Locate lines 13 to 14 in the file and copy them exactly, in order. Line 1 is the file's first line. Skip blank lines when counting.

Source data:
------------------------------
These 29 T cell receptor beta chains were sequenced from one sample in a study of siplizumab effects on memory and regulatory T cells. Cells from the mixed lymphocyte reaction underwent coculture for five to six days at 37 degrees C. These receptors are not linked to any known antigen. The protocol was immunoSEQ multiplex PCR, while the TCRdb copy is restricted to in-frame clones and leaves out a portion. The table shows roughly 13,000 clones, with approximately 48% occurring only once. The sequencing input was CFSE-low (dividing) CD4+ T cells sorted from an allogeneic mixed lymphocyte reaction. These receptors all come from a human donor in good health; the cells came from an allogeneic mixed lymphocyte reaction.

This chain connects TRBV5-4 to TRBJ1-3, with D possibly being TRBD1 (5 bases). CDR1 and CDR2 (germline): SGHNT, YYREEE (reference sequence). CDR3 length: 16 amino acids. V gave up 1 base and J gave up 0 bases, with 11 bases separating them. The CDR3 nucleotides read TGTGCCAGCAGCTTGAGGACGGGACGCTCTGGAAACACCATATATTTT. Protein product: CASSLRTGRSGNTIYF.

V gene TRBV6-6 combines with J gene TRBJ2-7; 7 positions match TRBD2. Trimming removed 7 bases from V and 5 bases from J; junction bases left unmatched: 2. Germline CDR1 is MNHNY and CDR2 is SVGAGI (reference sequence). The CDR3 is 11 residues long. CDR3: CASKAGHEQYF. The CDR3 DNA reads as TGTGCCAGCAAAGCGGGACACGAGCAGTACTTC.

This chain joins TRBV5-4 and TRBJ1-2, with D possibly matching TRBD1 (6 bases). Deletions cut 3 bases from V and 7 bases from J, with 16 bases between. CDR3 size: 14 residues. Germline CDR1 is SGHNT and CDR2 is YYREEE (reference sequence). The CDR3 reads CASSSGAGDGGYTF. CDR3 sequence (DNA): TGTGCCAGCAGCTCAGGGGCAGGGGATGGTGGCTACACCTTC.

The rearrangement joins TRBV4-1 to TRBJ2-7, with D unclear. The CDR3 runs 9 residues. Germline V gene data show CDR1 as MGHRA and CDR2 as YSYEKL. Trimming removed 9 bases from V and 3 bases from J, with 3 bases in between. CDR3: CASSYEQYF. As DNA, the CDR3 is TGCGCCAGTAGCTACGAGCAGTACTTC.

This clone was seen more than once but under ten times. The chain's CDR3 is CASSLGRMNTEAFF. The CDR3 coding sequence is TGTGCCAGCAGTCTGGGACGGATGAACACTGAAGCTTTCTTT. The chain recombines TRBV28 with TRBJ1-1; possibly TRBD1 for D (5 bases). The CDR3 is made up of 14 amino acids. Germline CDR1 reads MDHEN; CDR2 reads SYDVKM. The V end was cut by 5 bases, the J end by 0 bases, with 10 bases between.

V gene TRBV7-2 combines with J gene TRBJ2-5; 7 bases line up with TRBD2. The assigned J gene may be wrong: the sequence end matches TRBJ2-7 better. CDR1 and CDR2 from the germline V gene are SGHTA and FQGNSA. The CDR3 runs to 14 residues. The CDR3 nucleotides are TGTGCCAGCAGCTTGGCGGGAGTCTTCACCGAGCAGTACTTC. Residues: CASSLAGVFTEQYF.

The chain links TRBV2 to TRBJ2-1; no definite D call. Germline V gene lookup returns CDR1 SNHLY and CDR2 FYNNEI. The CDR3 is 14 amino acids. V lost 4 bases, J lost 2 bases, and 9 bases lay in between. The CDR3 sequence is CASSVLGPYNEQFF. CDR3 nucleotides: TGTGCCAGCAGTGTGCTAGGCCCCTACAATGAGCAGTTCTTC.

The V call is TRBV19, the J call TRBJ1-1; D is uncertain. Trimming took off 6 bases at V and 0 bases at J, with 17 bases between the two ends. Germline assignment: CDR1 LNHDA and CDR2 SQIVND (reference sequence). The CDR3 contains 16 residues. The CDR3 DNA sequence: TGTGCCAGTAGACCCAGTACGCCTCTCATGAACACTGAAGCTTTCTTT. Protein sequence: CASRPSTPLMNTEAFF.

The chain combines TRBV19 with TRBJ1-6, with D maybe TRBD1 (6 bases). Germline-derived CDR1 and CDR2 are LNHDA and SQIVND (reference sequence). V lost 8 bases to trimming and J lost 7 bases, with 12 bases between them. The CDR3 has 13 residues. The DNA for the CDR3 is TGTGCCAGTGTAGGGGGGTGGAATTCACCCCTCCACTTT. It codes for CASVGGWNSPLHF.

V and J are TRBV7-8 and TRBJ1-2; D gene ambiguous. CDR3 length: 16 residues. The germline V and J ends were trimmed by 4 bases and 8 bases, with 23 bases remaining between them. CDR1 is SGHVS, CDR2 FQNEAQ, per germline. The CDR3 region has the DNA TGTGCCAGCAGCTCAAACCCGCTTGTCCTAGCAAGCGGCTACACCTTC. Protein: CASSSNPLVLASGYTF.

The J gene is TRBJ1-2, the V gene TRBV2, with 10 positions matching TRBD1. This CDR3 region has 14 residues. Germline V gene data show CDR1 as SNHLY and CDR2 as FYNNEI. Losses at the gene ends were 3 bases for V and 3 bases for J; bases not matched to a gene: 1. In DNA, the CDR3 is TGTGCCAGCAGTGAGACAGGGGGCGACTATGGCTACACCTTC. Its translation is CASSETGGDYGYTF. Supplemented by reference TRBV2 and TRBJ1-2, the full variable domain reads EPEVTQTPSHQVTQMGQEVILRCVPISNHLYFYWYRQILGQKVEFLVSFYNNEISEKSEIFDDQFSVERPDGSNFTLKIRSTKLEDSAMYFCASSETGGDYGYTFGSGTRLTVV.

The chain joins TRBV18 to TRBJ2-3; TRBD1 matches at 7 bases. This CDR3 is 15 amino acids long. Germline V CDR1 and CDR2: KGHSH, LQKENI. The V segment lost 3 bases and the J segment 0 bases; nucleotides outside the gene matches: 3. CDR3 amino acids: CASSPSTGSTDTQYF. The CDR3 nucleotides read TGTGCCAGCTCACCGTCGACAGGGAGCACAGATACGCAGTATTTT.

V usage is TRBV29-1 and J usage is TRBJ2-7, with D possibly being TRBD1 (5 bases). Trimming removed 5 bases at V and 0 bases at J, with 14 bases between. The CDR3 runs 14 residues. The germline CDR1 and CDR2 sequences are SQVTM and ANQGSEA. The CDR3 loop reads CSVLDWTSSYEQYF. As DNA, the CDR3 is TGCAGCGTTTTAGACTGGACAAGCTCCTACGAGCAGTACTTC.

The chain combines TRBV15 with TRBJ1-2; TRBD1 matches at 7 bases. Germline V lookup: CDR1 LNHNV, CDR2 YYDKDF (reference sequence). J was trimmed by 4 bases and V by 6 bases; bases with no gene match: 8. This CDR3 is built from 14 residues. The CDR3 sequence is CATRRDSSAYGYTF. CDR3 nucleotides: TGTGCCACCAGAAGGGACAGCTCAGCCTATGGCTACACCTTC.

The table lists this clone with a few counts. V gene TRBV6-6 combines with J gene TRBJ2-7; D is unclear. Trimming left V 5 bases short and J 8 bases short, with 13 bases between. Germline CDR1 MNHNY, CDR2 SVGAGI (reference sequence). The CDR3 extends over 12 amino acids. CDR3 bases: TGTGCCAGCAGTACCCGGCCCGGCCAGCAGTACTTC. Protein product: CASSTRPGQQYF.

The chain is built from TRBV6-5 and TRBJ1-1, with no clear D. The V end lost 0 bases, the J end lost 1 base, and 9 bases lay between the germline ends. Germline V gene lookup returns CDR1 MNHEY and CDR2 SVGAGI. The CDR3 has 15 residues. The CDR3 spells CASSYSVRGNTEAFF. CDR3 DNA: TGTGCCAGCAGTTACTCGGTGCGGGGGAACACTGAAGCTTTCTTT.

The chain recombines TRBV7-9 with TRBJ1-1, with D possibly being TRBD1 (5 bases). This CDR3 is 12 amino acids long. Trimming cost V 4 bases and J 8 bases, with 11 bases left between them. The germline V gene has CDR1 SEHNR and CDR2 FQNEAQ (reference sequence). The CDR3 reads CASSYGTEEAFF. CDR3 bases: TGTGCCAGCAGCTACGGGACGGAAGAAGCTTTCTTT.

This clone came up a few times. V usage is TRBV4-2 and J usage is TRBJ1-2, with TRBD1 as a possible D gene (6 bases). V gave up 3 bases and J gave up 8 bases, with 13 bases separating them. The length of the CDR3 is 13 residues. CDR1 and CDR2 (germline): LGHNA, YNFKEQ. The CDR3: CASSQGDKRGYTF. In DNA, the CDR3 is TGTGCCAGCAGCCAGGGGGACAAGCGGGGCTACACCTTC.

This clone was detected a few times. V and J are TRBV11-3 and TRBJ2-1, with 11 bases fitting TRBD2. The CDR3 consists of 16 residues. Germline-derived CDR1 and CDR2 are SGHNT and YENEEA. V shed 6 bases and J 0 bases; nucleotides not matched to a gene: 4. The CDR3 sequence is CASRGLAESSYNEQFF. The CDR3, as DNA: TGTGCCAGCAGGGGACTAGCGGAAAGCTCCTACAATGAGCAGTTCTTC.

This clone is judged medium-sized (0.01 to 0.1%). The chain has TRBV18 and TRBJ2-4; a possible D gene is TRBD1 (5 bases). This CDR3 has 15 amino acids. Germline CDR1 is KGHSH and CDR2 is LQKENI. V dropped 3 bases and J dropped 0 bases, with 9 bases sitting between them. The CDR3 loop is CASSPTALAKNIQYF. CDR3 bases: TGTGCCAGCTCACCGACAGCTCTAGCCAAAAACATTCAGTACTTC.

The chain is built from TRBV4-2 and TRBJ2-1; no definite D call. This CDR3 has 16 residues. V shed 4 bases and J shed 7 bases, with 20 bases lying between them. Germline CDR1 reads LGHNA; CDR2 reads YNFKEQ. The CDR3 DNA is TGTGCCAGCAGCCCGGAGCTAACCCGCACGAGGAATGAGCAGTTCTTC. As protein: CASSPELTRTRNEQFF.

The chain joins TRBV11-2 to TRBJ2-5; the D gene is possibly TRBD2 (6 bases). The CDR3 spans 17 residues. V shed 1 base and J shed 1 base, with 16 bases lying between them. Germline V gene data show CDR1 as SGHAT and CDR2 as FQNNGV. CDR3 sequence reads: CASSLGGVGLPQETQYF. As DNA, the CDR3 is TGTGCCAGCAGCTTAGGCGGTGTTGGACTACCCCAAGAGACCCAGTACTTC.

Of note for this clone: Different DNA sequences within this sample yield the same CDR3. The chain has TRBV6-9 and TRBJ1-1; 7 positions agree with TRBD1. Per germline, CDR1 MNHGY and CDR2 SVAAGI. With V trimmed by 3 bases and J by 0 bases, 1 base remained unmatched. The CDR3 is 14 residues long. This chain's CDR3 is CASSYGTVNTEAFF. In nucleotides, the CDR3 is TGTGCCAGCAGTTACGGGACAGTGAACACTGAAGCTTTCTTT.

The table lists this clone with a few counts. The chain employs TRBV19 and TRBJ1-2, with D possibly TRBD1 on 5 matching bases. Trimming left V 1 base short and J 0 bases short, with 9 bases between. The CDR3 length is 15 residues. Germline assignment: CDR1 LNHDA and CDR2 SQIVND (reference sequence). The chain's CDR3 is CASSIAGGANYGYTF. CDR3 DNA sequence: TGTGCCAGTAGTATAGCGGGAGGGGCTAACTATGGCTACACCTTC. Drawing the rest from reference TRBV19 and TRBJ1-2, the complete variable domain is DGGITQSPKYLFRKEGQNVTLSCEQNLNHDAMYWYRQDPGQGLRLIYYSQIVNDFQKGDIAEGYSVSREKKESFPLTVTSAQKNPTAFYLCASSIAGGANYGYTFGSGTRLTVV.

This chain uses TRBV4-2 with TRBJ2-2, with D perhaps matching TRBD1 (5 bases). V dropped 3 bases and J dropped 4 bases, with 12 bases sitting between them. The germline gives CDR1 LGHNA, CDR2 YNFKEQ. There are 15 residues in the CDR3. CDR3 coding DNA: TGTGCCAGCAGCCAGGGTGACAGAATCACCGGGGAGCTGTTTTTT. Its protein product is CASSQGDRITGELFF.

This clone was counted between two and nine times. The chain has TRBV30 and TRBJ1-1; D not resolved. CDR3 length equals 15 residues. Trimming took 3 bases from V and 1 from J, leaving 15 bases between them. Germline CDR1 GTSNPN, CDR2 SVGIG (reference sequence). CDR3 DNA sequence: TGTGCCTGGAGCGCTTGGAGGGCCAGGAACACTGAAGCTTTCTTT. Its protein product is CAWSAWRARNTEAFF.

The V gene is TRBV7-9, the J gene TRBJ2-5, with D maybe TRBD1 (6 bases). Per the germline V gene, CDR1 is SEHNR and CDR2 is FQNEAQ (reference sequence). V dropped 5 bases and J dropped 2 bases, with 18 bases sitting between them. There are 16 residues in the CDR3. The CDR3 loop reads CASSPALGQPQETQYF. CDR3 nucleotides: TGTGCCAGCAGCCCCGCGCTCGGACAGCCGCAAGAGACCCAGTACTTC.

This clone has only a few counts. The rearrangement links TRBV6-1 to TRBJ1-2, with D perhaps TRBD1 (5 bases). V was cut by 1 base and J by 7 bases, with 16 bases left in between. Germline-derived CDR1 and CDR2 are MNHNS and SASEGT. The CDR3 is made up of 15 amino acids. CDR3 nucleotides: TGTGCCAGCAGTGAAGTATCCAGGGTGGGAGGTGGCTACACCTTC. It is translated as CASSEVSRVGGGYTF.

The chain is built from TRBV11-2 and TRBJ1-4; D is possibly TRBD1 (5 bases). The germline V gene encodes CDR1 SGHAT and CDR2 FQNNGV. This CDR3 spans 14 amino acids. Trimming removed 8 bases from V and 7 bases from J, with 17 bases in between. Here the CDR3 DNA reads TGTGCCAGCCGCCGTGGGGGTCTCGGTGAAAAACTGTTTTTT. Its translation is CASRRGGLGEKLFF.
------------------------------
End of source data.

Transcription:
The chain joins TRBV18 to TRBJ2-3; TRBD1 matches at 7 bases. This CDR3 is 15 amino acids long. Germline V CDR1 and CDR2: KGHSH, LQKENI. The V segment lost 3 bases and the J segment 0 bases; nucleotides outside the gene matches: 3. CDR3 amino acids: CASSPSTGSTDTQYF. The CDR3 nucleotides read TGTGCCAGCTCACCGTCGACAGGGAGCACAGATACGCAGTATTTT.

V usage is TRBV29-1 and J usage is TRBJ2-7, with D possibly being TRBD1 (5 bases). Trimming removed 5 bases at V and 0 bases at J, with 14 bases between. The CDR3 runs 14 residues. The germline CDR1 and CDR2 sequences are SQVTM and ANQGSEA. The CDR3 loop reads CSVLDWTSSYEQYF. As DNA, the CDR3 is TGCAGCGTTTTAGACTGGACAAGCTCCTACGAGCAGTACTTC.